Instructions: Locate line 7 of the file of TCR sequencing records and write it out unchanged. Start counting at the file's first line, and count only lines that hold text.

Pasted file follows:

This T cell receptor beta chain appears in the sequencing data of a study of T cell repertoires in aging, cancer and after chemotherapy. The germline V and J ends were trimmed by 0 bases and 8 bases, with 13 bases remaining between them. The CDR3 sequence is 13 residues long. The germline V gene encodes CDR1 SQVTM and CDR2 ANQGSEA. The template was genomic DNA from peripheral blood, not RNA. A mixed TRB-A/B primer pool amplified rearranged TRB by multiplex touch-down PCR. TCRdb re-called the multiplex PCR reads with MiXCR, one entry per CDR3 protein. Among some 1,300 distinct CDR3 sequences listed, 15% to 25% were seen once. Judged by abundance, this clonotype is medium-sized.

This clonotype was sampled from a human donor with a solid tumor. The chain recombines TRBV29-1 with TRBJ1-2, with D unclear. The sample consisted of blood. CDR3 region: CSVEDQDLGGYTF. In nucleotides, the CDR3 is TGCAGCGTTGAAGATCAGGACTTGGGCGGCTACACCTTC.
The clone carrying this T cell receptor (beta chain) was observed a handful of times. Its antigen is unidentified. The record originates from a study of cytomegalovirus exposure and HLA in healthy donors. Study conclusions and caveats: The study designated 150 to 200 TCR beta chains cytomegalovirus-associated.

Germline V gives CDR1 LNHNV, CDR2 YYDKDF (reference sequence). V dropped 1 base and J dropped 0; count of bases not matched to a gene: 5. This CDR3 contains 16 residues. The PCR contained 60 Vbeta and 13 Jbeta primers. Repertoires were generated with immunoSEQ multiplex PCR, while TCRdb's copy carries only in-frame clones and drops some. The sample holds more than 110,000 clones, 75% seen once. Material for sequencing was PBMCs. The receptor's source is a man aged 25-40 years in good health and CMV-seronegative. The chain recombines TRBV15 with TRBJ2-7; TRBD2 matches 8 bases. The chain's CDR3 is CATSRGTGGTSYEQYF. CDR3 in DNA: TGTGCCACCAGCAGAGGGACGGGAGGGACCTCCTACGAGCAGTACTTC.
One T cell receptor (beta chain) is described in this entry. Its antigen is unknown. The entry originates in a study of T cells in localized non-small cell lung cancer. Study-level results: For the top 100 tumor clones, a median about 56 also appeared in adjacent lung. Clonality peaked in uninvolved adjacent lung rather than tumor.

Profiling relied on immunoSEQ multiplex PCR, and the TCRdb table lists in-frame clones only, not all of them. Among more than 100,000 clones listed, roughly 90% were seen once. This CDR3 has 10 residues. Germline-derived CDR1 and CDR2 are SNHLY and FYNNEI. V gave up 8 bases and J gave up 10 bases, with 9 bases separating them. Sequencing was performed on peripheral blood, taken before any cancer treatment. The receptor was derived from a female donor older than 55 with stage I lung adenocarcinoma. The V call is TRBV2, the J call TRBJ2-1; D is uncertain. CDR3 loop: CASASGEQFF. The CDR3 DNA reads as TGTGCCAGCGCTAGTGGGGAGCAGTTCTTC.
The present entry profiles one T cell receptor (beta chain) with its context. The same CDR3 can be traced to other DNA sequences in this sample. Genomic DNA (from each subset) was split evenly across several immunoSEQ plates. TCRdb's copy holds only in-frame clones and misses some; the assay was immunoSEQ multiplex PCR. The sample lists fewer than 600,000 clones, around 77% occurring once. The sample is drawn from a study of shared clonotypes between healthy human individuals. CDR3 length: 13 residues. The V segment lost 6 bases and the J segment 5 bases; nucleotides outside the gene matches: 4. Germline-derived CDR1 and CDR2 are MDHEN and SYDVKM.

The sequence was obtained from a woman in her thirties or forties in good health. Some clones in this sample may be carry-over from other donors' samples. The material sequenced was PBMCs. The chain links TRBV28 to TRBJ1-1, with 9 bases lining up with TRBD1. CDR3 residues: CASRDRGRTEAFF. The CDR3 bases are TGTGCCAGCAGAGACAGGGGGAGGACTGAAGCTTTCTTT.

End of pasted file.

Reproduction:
The present entry profiles one T cell receptor (beta chain) with its context. The same CDR3 can be traced to other DNA sequences in this sample. Genomic DNA (from each subset) was split evenly across several immunoSEQ plates. TCRdb's copy holds only in-frame clones and misses some; the assay was immunoSEQ multiplex PCR. The sample lists fewer than 600,000 clones, around 77% occurring once. The sample is drawn from a study of shared clonotypes between healthy human individuals. CDR3 length: 13 residues. The V segment lost 6 bases and the J segment 5 bases; nucleotides outside the gene matches: 4. Germline-derived CDR1 and CDR2 are MDHEN and SYDVKM.